I agree your question is of interest, but only for curiousity's sake. As I wrote earlier, I would assume the NYer did indeed use red and white because of Target's involvement. There is no such thing as a coincidence...particularly when $1.1 million is involved (was that the buy?). And assuming that was the impetus, I still don't have a problem with it...other than I'd be a bit embarrassed by the cheese factor. But I wouldn't be bothered by any ethics.

 
At 11:34 AM, Blogger TripleJ said...

Seldom_Seen ... I am intrigued. Educate me. Can you point out a cover (any major title) that shows of example of this said advertiser influence?

 
At 11:56 AM, Anonymous Anonymous said...

This reminds of a web site i know that kind of mangles advertising with content to the point where there doesn't seem to be a useful distinction. If I can think of the URL, I'll let you know...

 
At 1:32 PM, Blogger jsbankston said...

Although I'm not a sports fan per se, despite my brief tenure as Austin CS Sports Editor, I have a problem with sports venues and even worse sporting events bearing the name of corporations. There's something vile to me about referring to the "Mobil Cotton Bowl." Yes, modern sports is a whore to corporations, but couldn't we at least pretend that they're not?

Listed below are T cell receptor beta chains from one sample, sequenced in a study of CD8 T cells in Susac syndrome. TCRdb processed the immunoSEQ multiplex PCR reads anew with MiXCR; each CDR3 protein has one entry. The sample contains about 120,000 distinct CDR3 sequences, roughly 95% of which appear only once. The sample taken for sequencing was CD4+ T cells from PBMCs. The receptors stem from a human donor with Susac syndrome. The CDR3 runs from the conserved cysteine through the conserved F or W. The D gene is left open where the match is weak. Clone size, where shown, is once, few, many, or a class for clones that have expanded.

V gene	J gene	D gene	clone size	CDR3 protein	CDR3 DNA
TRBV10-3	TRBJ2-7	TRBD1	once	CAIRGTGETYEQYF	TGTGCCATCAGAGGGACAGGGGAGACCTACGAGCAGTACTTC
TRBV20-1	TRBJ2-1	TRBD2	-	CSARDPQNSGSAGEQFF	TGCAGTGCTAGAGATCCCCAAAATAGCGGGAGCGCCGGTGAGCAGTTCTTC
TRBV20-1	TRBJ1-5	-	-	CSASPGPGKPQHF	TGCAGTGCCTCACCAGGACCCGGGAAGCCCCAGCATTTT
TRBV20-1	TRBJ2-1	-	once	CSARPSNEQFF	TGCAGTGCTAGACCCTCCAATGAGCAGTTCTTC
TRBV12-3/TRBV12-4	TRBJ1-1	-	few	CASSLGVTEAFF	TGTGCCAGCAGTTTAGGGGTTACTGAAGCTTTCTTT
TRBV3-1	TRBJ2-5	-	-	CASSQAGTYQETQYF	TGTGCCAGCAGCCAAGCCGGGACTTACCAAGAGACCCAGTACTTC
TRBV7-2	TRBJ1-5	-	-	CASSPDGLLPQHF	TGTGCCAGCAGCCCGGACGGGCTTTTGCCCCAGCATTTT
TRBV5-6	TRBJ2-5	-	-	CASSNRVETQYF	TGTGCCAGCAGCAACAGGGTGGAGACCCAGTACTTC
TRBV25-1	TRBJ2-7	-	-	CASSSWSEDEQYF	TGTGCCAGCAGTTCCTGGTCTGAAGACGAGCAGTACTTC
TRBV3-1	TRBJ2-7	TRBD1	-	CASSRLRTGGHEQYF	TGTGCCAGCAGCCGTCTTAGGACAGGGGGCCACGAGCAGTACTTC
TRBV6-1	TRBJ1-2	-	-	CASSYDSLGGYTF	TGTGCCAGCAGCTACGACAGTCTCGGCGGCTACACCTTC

And don't get me started on corporate America, yuppie assholes, etc....

I think what riles Triple J is that the "New Yorker" has for decades had a reputation as the respected grande dame of American short fiction, and now it looks like she's giving blow-jobs in an alley somewhere to any wino with $2 to spare. (Okay, okay--$1.1 mil is quite a bit more than $2, but the principle is the same.)

 
At 4:19 PM, Blogger Luke said...

I totally agree with all the sentiments raised by TripleJ and Bankston and others. That said, as someone in the magazine industry, I know what a razor's edge it is these days. Personally, I am distressed at the NYer. But I also know there's nothing sacred (word choice on purpose, given TripleJ's comment) in the industry anymore. Cause or symptom? I'd say the latter, hence my distress at the larger issue as opposed to the trend in publication. But I won't begrudge something like the NYer from a bending of the rules like this in order to survive. On the other hand, I'll vilify plenty of publications out there that whore themselves all over every single issue. I guess I'm choosing the lesser of two evils...which is still evil. But the bigger evil is truly heinous.

 
At 4:32 PM, Blogger TripleJ said...

Fine points, Seldom_Seen.

And in keeping with the integrity and high moral ground of this publication, I promise another WAIT in the near future.

 
At 5:22 PM, Blogger Luke said...

Damn straight! More T 'n' A, dammit! THAT'S what sells mags! If I could put fill-in-the-blank (Jessica Simpson, Brad Pitt, etc.) on the cover of my magazine, I'd do it every month. Unfortunately, none of them ever come to Alaska. Bastards!

 
At 8:14 PM, Blogger jsbankston said...

On the other hand, Seldom, I would imagine that chilly climate does, er, enhance a few things, n'cest pas?

 
At 11:37 PM, Blogger Luke said...

And, um, minimizes others, Monsieur Bankston.